A – Anticipation. Waiting on God calls for eager, confident expectation, believing that He has something good planned for us! “For I know the plans I have for you,” declares the Lord, “plans to prosper you and not to harm you, plans to give you hope and a future.” (Jeremiah 29:11) God’s will is always worth waiting for! Waiting on Him is the definition of hope—a hope that has a firm foundation. “And now, Lord, what wait I for? My hope is in thee.” (Psalm 39:7) Just as we know the sun rises in the east each morning, we can wait on Him, resting in our confident hope in Him. Psalm 130:5, 6 says, “I wait for the Lord, my soul doth wait, and in his word do I hope. My soul waiteth for the Lord more than they that watch for the morning: I say, more than they that watch for the morning.”
I – Instruction. Waiting on God requires us to seek guidance in His Word and prayer, and at times through godly counsel. While we pause, waiting on Him, we need to be still and listen to Him speak to us through the Scriptures. Often times the answer is right there. Sometimes He uses a message, or the advice or counsel of other believers to help direct us, but that counsel must always be in line with God’s Word. Lamentations 3:21-25 says that He is good to those who wait on Him and seek Him, and whose hope is in Him. “This I recall to my mind, therefore have I hope. It is of the Lord’s mercies that we are not consumed, because his compassions fail not. They are new every morning: great is thy faithfulness. The Lord is my portion, saith my soul; therefore will I hope in him. The Lord is good unto them that wait for him, to the soul that seeketh him.”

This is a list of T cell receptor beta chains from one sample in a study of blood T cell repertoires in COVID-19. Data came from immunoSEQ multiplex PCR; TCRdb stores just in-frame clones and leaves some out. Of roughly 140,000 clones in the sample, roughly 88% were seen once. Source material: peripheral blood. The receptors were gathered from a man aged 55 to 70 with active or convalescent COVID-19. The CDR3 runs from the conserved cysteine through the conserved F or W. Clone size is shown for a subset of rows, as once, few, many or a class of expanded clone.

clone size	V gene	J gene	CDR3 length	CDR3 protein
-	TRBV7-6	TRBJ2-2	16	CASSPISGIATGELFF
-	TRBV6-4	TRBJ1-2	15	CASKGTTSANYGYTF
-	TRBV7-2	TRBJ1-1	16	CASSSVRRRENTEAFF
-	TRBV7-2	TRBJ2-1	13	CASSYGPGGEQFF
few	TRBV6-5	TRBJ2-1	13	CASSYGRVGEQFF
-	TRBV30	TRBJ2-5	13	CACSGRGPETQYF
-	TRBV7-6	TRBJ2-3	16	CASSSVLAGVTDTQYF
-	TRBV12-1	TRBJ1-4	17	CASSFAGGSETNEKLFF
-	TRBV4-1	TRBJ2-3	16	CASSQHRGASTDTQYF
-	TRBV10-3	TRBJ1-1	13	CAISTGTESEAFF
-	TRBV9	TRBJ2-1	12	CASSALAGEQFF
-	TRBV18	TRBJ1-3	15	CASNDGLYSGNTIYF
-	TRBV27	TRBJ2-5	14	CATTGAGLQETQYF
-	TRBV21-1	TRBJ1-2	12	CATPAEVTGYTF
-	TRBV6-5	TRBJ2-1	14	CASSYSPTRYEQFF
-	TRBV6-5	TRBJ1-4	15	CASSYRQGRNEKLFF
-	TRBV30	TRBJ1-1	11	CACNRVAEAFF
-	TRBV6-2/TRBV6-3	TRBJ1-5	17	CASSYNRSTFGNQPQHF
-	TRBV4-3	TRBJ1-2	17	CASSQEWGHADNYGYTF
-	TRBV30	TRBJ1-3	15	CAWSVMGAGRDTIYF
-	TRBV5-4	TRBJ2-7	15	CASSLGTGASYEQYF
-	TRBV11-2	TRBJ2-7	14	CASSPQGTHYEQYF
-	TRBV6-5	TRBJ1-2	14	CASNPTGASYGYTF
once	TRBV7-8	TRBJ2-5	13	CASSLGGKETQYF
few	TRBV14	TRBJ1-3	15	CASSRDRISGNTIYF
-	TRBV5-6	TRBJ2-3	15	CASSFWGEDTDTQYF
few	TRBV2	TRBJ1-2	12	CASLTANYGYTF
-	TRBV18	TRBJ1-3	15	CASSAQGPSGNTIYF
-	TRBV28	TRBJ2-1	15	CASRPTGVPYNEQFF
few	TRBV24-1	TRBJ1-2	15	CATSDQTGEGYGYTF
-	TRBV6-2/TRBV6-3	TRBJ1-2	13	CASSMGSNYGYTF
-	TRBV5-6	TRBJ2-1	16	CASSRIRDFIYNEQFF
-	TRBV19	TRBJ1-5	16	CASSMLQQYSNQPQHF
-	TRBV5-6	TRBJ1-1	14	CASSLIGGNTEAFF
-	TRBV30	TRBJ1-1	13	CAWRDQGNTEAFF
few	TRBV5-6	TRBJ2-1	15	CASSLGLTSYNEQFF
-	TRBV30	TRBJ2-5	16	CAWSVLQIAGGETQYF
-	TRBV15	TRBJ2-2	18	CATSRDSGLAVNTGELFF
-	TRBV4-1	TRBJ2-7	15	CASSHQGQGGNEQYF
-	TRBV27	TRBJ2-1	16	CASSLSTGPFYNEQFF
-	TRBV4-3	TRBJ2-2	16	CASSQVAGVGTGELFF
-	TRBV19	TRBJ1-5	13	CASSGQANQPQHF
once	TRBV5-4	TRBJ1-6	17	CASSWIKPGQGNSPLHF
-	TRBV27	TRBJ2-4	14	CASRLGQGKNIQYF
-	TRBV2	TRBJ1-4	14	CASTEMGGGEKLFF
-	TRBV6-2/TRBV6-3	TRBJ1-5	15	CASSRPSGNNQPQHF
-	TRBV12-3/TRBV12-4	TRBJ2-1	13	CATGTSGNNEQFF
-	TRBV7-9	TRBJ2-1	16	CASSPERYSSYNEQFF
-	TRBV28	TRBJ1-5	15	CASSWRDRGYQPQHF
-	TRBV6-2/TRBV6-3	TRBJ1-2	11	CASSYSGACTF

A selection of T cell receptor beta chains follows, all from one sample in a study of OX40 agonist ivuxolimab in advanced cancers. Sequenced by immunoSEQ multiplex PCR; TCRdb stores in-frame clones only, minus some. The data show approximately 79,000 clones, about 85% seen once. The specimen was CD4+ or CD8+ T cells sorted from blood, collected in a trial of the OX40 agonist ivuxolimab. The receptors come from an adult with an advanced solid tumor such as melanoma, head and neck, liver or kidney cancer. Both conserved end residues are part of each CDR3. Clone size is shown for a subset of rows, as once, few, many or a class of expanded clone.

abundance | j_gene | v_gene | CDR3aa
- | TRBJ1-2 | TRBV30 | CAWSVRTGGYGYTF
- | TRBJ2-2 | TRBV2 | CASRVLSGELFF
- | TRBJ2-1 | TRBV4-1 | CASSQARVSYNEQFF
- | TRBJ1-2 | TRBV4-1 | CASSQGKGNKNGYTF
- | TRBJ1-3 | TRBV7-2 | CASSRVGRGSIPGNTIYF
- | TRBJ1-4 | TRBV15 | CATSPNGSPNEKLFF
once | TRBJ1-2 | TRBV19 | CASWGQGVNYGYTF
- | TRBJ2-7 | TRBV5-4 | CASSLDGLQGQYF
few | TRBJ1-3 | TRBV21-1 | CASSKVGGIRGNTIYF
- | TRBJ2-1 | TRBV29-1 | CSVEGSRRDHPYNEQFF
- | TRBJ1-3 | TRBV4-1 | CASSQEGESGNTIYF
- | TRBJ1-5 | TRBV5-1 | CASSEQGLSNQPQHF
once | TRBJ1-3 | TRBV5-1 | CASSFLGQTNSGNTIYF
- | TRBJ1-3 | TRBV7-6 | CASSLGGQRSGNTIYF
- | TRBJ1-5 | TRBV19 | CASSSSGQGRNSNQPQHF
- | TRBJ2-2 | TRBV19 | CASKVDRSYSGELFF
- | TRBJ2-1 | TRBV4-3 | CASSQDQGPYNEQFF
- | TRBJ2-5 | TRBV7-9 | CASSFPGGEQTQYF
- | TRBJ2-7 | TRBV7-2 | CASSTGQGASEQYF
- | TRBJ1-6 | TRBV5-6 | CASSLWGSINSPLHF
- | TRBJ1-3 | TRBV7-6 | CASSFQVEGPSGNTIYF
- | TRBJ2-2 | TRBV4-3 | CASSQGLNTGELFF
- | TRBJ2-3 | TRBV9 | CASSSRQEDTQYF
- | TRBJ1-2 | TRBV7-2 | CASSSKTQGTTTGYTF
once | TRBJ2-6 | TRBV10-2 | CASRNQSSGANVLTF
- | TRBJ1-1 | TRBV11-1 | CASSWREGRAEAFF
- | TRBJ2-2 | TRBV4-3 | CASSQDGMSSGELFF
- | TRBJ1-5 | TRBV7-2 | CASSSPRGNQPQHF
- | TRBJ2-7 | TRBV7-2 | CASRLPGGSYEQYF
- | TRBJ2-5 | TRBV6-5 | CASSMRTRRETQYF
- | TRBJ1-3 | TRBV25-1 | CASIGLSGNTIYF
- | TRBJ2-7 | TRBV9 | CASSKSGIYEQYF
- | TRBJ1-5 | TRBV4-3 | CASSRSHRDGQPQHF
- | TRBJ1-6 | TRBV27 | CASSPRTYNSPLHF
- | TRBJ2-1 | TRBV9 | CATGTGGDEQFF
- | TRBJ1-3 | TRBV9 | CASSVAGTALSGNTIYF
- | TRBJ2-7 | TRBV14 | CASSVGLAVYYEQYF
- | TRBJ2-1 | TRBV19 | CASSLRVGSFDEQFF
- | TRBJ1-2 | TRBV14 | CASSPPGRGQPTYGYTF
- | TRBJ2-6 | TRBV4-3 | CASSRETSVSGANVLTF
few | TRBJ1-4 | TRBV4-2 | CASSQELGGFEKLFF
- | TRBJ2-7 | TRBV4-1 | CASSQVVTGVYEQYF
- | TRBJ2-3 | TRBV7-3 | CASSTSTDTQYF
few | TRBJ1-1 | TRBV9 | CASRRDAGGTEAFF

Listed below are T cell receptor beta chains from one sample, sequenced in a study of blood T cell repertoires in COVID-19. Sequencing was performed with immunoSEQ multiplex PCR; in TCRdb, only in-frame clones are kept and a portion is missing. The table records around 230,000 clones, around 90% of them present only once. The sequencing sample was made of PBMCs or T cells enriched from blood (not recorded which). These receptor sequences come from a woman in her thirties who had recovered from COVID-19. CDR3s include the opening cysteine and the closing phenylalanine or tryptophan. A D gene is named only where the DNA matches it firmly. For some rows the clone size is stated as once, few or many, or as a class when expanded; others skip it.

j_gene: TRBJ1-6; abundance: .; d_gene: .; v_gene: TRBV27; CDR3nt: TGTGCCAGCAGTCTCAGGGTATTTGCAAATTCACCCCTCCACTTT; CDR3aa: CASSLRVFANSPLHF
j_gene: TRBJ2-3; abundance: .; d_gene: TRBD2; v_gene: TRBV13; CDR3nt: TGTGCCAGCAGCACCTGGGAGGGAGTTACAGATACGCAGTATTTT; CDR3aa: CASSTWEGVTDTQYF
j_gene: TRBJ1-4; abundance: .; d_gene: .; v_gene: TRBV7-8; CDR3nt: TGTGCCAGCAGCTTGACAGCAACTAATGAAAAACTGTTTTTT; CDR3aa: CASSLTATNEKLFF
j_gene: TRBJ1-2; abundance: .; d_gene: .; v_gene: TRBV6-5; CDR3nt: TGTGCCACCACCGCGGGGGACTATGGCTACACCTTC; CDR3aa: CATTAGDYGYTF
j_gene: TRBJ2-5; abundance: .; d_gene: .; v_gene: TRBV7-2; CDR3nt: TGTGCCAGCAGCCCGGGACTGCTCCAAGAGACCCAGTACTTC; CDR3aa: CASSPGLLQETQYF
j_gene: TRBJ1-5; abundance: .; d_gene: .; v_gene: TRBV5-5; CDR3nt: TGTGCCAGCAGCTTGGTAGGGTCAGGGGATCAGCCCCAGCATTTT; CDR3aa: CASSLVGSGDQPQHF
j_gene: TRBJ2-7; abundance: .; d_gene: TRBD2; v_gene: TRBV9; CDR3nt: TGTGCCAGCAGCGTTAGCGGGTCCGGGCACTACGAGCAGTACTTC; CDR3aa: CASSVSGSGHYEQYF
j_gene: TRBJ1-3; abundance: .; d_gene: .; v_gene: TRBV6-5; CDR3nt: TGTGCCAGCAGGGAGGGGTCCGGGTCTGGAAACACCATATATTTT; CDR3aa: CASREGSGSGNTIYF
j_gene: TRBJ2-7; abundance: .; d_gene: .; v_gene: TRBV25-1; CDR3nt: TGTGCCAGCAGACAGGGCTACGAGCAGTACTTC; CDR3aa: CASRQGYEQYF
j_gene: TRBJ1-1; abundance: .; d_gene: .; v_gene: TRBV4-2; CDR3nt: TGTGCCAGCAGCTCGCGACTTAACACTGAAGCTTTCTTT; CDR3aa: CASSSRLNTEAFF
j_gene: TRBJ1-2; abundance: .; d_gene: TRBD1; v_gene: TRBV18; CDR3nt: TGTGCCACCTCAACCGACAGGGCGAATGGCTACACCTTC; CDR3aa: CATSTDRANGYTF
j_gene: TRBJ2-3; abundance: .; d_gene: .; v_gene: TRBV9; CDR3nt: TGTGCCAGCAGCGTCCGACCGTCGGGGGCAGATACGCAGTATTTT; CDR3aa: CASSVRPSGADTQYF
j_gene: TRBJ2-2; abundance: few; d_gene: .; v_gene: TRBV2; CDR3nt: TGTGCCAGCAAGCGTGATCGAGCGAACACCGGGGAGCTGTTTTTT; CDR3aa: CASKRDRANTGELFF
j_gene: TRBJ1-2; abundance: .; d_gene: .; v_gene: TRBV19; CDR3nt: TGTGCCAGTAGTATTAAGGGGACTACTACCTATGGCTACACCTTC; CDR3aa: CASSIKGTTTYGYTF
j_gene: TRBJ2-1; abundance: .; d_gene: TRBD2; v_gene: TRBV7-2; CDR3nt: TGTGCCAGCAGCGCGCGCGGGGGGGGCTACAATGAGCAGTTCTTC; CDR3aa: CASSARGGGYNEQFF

T – Timing. Waiting on God means we are trusting Him to do things in His own time and way. In these days of instant gratification, high speed everything it is difficult for us to sit passively by and simply wait. Psalm 37:7 says, “Rest in the LORD, and wait patiently for Him…” Patience is often in short supply in our culture. We want to hurry God along; have Him answer our prayers quickly, when sometimes His answer is actually neither yes nor no, but wait. By its very definition, the word wait implies the passage of time. God does not look at time in the same manner we do. A month to Him is nothing. He knows the beginning from the end. When we are seeking answers, direction, provision we need only rest in Him and wait for His timing.
Waiting on God brings blessing into our lives—rest and peace, strength, contentment, faith—and builds character—patience, self-control, discipline. Do not be weary in waiting on God! It is well worth the wait!